deterioration of galvanized pipe.
Chloride - MCL = 250 mg/L. High chloride levels may harm pipes, as well as impart an unpleasant salty taste.
Fluoride - MCL = 4.0 mg/L. Fluorides are found mostly in groundwater as a natural constituent.
Manganese - MCL = 0.05 mg/L. Manganese can cause objectionable stains to laundry and fixtures.
Nitrite - MCL = 1mg/L (as nitrogen). Nitrite is the actual etiologic agent of methemoglobenemia. It results from oxidation of ammonia or
reduction of nitrates. May occur in natural water or water distribution systems.
Nickel - MCL = 0.1 mg/L. May affect the heart and liver. Can enter water supplies through discharges from battery, ceramics, or glass
pH - MCL = 6.5 - 8.5. A soft acid water may leach metals from plumbing causing staining problems, metallic tastes or deleterious health
Selenium - MCL = 0.05 mg/L. It is an essential trace nutrient, but may be toxic above trace levels. Natural levels in groundwater may be due
to soil types. Selenium may be leached from coal ash and fly ash at electric power plants that burn seleniferous coal.
Silver - MCL = 0.10 mg/L. Exposure to silver in drinking water may cause argyria (a discoloration of the skin). Health effects are only
Sulfate - MCL = 250 mg/L. May naturally be present in groundwater. Its sodium and magnesium salts exert a cathartic action.
Zinc - MCL = 5 mg/L. Zinc may cause a bitter astringent taste and opalescence in alkaline water. Most often enters the water supply through
the deterioration of galvanized iron pipes.
Beryllium - MCL = 0.004 mg/L. Beryllium is very poisonous. It is used in atomic reactors, aircraft, rockets and missile fuels. It is through
discharges of such industries that it may enter water.
Chromium - MCL = 0.10 mg/L. Chromium salts are used in industrial processes and may enter a water supply through industrial discharge.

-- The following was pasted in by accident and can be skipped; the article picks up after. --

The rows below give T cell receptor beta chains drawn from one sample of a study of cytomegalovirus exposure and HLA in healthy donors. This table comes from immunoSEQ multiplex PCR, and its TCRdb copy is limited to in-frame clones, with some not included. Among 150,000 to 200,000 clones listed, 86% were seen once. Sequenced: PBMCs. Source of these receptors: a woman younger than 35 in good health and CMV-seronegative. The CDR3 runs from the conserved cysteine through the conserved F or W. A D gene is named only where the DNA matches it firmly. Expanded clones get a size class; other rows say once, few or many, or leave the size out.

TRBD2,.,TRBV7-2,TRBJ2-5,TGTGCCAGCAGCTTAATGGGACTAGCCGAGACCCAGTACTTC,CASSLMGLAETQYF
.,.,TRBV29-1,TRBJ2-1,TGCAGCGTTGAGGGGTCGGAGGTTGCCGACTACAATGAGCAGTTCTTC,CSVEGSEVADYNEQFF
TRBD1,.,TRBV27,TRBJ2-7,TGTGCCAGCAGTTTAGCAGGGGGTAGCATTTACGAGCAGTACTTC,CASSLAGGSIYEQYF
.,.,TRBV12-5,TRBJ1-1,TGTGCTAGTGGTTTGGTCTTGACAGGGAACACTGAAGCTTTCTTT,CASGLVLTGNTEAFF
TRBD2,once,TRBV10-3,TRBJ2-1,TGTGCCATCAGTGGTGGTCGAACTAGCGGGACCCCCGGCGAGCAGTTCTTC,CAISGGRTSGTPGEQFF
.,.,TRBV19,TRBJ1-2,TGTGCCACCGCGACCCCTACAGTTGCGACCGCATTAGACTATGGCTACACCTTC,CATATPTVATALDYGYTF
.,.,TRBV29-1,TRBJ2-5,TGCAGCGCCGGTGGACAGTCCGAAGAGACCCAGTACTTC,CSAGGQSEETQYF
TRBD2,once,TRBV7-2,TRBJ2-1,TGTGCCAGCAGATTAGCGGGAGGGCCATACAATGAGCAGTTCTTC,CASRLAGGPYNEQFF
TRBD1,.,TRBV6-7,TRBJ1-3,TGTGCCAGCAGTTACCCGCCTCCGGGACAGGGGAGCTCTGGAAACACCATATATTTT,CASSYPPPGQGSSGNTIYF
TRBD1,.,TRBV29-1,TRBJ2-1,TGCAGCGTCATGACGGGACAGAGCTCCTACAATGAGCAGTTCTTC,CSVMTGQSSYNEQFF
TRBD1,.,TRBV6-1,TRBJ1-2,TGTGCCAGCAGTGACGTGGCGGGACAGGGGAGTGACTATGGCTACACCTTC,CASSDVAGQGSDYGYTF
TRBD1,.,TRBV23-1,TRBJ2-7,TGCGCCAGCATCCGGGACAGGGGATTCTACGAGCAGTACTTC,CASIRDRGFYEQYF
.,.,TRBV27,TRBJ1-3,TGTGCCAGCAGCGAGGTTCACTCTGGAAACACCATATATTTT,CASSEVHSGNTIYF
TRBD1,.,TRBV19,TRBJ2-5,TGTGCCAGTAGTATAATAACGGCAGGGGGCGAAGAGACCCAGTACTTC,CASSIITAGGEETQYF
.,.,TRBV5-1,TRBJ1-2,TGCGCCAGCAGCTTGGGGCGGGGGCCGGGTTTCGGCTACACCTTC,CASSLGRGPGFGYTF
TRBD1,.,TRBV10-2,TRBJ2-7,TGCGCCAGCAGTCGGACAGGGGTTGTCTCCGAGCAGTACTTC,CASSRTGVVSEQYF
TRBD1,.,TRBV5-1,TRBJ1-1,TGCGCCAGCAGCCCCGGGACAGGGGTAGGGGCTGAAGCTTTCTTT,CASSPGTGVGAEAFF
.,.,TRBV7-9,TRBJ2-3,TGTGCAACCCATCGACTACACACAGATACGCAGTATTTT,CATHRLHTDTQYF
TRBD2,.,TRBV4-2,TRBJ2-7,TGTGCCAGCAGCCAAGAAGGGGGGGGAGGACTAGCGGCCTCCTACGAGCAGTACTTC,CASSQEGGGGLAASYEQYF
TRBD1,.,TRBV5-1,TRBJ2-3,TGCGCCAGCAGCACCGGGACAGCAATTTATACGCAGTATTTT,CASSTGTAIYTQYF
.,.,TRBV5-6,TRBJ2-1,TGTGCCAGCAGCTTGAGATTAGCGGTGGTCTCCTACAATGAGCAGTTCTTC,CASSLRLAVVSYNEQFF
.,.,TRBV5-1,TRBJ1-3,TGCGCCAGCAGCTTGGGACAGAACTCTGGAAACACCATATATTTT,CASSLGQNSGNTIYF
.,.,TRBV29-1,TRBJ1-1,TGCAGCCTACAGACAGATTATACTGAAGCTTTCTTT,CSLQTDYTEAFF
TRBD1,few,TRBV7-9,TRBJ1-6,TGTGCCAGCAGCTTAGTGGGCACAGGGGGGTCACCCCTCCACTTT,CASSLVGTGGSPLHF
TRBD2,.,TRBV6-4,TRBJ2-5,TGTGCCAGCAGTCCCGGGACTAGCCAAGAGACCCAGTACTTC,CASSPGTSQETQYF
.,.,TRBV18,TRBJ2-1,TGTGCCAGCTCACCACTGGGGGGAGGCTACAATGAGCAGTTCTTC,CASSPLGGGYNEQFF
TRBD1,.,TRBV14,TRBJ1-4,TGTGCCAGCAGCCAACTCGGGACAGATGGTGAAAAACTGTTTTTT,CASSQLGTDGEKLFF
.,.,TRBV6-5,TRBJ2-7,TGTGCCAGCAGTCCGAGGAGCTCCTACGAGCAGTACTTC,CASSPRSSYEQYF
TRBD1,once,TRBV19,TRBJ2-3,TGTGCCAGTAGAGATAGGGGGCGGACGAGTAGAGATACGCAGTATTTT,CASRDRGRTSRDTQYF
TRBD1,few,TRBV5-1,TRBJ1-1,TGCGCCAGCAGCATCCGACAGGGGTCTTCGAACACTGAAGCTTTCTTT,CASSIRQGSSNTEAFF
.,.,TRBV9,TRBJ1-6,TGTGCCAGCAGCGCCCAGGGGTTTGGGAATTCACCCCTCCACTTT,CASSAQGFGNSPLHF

Copper - MCL = 1.3 mg/L. It may impart a metallic taste to water and cause greenish stains on faucets and plumbing fixtures.
Cyanide - MCL = 0.2 mg/L. Can cause spleen, brain and liver damage. It is used in electroplating, steel processing, plastics, synthetic fibers,
fertilizer and farm products.
Iron - MCL = 0.3 mg/L. Iron in water can cause staining of laundry and porcelain. It may give the water an astringent taste.
Lead - MCL = 0.015 mg/L. Lead is a cumulative poison. In a water supply it may occur where piping material or pipe joint compound
contains lead.
Mercury - MCL = 0.002 mg/L. Mercury is very toxic and its presence may be associated with industrial water and agricultural applications.
Nitrate - MCL = 10 mg/L (as nitrogen). Serious poisonings in infants have occurred following ingestion of well water containing nitrate
nitrogen at concentrations greater than 10 mg/L. This problem is known as methemoglobinemia and is generally confined to infants less
than three months old. The presence of nitrates is usually due to animal wastes and fertilizers. Boiling water does not remove nitrates but
instead concentrates them.
Thallium - MCL = 0.002 mg/L. Affects the brain, kidneys, and liver. Its presence may be associated with electronics or glass industries.
Total Dissolved Solids - MCL = 500 mg/L. Waters with high dissolved solids are unpalatable and may be unsuitable for many industrial
You may also click here for the Environmental Protection Agency's (EPA's) National Primary Drinking Water Regulations for inorganics. For
the EPA's National Secondary Drinking Water Regulations, click here.